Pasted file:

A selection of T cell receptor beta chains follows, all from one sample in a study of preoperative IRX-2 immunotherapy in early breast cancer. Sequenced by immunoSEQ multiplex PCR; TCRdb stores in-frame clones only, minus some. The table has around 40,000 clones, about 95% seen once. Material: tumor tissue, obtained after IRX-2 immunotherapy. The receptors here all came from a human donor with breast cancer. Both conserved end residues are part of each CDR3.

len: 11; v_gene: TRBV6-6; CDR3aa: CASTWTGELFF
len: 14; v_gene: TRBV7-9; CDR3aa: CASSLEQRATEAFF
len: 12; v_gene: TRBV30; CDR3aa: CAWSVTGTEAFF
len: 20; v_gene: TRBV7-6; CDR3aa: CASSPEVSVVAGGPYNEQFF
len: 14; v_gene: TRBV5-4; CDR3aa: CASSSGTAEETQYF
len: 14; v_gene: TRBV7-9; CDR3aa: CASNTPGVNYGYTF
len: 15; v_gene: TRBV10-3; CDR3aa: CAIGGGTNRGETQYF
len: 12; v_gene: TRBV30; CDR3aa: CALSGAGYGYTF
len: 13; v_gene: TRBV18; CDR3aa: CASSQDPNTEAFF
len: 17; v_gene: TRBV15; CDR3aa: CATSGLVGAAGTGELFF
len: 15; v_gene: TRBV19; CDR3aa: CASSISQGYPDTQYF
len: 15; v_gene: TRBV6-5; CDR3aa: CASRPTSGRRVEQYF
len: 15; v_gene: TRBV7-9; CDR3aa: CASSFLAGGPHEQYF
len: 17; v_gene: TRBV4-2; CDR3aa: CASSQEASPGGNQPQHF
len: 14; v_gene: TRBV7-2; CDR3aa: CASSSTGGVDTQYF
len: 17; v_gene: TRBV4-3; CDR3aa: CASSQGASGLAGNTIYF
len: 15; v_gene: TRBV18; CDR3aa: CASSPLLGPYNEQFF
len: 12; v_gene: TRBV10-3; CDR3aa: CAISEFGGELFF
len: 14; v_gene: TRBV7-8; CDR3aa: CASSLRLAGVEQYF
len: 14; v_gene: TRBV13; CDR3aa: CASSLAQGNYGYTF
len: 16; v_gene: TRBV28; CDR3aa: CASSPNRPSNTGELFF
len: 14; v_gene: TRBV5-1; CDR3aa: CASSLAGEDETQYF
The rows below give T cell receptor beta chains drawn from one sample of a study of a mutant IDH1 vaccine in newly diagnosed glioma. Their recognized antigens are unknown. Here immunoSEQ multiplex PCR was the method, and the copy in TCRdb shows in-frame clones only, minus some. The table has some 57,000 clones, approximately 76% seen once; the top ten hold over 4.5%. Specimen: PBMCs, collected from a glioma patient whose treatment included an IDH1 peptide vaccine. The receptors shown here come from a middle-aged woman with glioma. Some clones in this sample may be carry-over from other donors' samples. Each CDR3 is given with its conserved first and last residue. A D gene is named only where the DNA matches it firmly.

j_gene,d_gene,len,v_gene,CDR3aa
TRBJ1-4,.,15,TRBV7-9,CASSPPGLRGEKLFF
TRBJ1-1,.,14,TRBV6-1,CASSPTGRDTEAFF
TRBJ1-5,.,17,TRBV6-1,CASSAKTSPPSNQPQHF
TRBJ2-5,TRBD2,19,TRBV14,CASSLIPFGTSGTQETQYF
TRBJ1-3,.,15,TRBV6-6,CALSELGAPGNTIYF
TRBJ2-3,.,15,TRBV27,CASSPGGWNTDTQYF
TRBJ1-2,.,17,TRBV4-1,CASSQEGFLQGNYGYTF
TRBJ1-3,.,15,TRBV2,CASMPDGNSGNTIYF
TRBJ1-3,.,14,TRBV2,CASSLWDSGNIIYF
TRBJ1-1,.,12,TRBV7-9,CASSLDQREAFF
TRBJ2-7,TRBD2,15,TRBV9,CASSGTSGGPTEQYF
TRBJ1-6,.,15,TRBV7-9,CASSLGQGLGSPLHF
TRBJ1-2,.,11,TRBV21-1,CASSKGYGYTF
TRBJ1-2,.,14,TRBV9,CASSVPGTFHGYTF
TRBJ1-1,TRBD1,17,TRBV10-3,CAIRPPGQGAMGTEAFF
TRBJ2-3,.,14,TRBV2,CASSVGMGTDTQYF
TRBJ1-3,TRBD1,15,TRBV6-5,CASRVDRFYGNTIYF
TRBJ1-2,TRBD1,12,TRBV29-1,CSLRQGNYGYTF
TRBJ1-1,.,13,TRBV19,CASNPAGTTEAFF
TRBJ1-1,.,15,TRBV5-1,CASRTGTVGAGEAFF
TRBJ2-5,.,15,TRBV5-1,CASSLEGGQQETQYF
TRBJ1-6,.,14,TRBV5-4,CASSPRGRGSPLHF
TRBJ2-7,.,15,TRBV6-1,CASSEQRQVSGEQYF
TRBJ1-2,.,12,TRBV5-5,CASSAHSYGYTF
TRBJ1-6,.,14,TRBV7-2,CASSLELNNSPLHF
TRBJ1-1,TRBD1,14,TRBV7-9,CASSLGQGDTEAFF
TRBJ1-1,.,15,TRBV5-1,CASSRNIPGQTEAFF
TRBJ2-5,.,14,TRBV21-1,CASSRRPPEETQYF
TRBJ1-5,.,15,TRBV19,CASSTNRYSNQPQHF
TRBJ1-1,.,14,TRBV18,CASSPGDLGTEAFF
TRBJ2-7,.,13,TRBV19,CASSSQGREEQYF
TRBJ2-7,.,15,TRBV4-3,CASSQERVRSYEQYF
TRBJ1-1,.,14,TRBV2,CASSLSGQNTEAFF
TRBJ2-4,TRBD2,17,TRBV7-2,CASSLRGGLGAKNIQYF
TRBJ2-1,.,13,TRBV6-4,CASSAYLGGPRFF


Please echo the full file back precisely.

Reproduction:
A selection of T cell receptor beta chains follows, all from one sample in a study of preoperative IRX-2 immunotherapy in early breast cancer. Sequenced by immunoSEQ multiplex PCR; TCRdb stores in-frame clones only, minus some. The table has around 40,000 clones, about 95% seen once. Material: tumor tissue, obtained after IRX-2 immunotherapy. The receptors here all came from a human donor with breast cancer. Both conserved end residues are part of each CDR3.

len: 11; v_gene: TRBV6-6; CDR3aa: CASTWTGELFF
len: 14; v_gene: TRBV7-9; CDR3aa: CASSLEQRATEAFF
len: 12; v_gene: TRBV30; CDR3aa: CAWSVTGTEAFF
len: 20; v_gene: TRBV7-6; CDR3aa: CASSPEVSVVAGGPYNEQFF
len: 14; v_gene: TRBV5-4; CDR3aa: CASSSGTAEETQYF
len: 14; v_gene: TRBV7-9; CDR3aa: CASNTPGVNYGYTF
len: 15; v_gene: TRBV10-3; CDR3aa: CAIGGGTNRGETQYF
len: 12; v_gene: TRBV30; CDR3aa: CALSGAGYGYTF
len: 13; v_gene: TRBV18; CDR3aa: CASSQDPNTEAFF
len: 17; v_gene: TRBV15; CDR3aa: CATSGLVGAAGTGELFF
len: 15; v_gene: TRBV19; CDR3aa: CASSISQGYPDTQYF
len: 15; v_gene: TRBV6-5; CDR3aa: CASRPTSGRRVEQYF
len: 15; v_gene: TRBV7-9; CDR3aa: CASSFLAGGPHEQYF
len: 17; v_gene: TRBV4-2; CDR3aa: CASSQEASPGGNQPQHF
len: 14; v_gene: TRBV7-2; CDR3aa: CASSSTGGVDTQYF
len: 17; v_gene: TRBV4-3; CDR3aa: CASSQGASGLAGNTIYF
len: 15; v_gene: TRBV18; CDR3aa: CASSPLLGPYNEQFF
len: 12; v_gene: TRBV10-3; CDR3aa: CAISEFGGELFF
len: 14; v_gene: TRBV7-8; CDR3aa: CASSLRLAGVEQYF
len: 14; v_gene: TRBV13; CDR3aa: CASSLAQGNYGYTF
len: 16; v_gene: TRBV28; CDR3aa: CASSPNRPSNTGELFF
len: 14; v_gene: TRBV5-1; CDR3aa: CASSLAGEDETQYF
The rows below give T cell receptor beta chains drawn from one sample of a study of a mutant IDH1 vaccine in newly diagnosed glioma. Their recognized antigens are unknown. Here immunoSEQ multiplex PCR was the method, and the copy in TCRdb shows in-frame clones only, minus some. The table has some 57,000 clones, approximately 76% seen once; the top ten hold over 4.5%. Specimen: PBMCs, collected from a glioma patient whose treatment included an IDH1 peptide vaccine. The receptors shown here come from a middle-aged woman with glioma. Some clones in this sample may be carry-over from other donors' samples. Each CDR3 is given with its conserved first and last residue. A D gene is named only where the DNA matches it firmly.

j_gene,d_gene,len,v_gene,CDR3aa
TRBJ1-4,.,15,TRBV7-9,CASSPPGLRGEKLFF
TRBJ1-1,.,14,TRBV6-1,CASSPTGRDTEAFF
TRBJ1-5,.,17,TRBV6-1,CASSAKTSPPSNQPQHF
TRBJ2-5,TRBD2,19,TRBV14,CASSLIPFGTSGTQETQYF
TRBJ1-3,.,15,TRBV6-6,CALSELGAPGNTIYF
TRBJ2-3,.,15,TRBV27,CASSPGGWNTDTQYF
TRBJ1-2,.,17,TRBV4-1,CASSQEGFLQGNYGYTF
TRBJ1-3,.,15,TRBV2,CASMPDGNSGNTIYF
TRBJ1-3,.,14,TRBV2,CASSLWDSGNIIYF
TRBJ1-1,.,12,TRBV7-9,CASSLDQREAFF
TRBJ2-7,TRBD2,15,TRBV9,CASSGTSGGPTEQYF
TRBJ1-6,.,15,TRBV7-9,CASSLGQGLGSPLHF
TRBJ1-2,.,11,TRBV21-1,CASSKGYGYTF
TRBJ1-2,.,14,TRBV9,CASSVPGTFHGYTF
TRBJ1-1,TRBD1,17,TRBV10-3,CAIRPPGQGAMGTEAFF
TRBJ2-3,.,14,TRBV2,CASSVGMGTDTQYF
TRBJ1-3,TRBD1,15,TRBV6-5,CASRVDRFYGNTIYF
TRBJ1-2,TRBD1,12,TRBV29-1,CSLRQGNYGYTF
TRBJ1-1,.,13,TRBV19,CASNPAGTTEAFF
TRBJ1-1,.,15,TRBV5-1,CASRTGTVGAGEAFF
TRBJ2-5,.,15,TRBV5-1,CASSLEGGQQETQYF
TRBJ1-6,.,14,TRBV5-4,CASSPRGRGSPLHF
TRBJ2-7,.,15,TRBV6-1,CASSEQRQVSGEQYF
TRBJ1-2,.,12,TRBV5-5,CASSAHSYGYTF
TRBJ1-6,.,14,TRBV7-2,CASSLELNNSPLHF
TRBJ1-1,TRBD1,14,TRBV7-9,CASSLGQGDTEAFF
TRBJ1-1,.,15,TRBV5-1,CASSRNIPGQTEAFF
TRBJ2-5,.,14,TRBV21-1,CASSRRPPEETQYF
TRBJ1-5,.,15,TRBV19,CASSTNRYSNQPQHF
TRBJ1-1,.,14,TRBV18,CASSPGDLGTEAFF
TRBJ2-7,.,13,TRBV19,CASSSQGREEQYF
TRBJ2-7,.,15,TRBV4-3,CASSQERVRSYEQYF
TRBJ1-1,.,14,TRBV2,CASSLSGQNTEAFF
TRBJ2-4,TRBD2,17,TRBV7-2,CASSLRGGLGAKNIQYF
TRBJ2-1,.,13,TRBV6-4,CASSAYLGGPRFF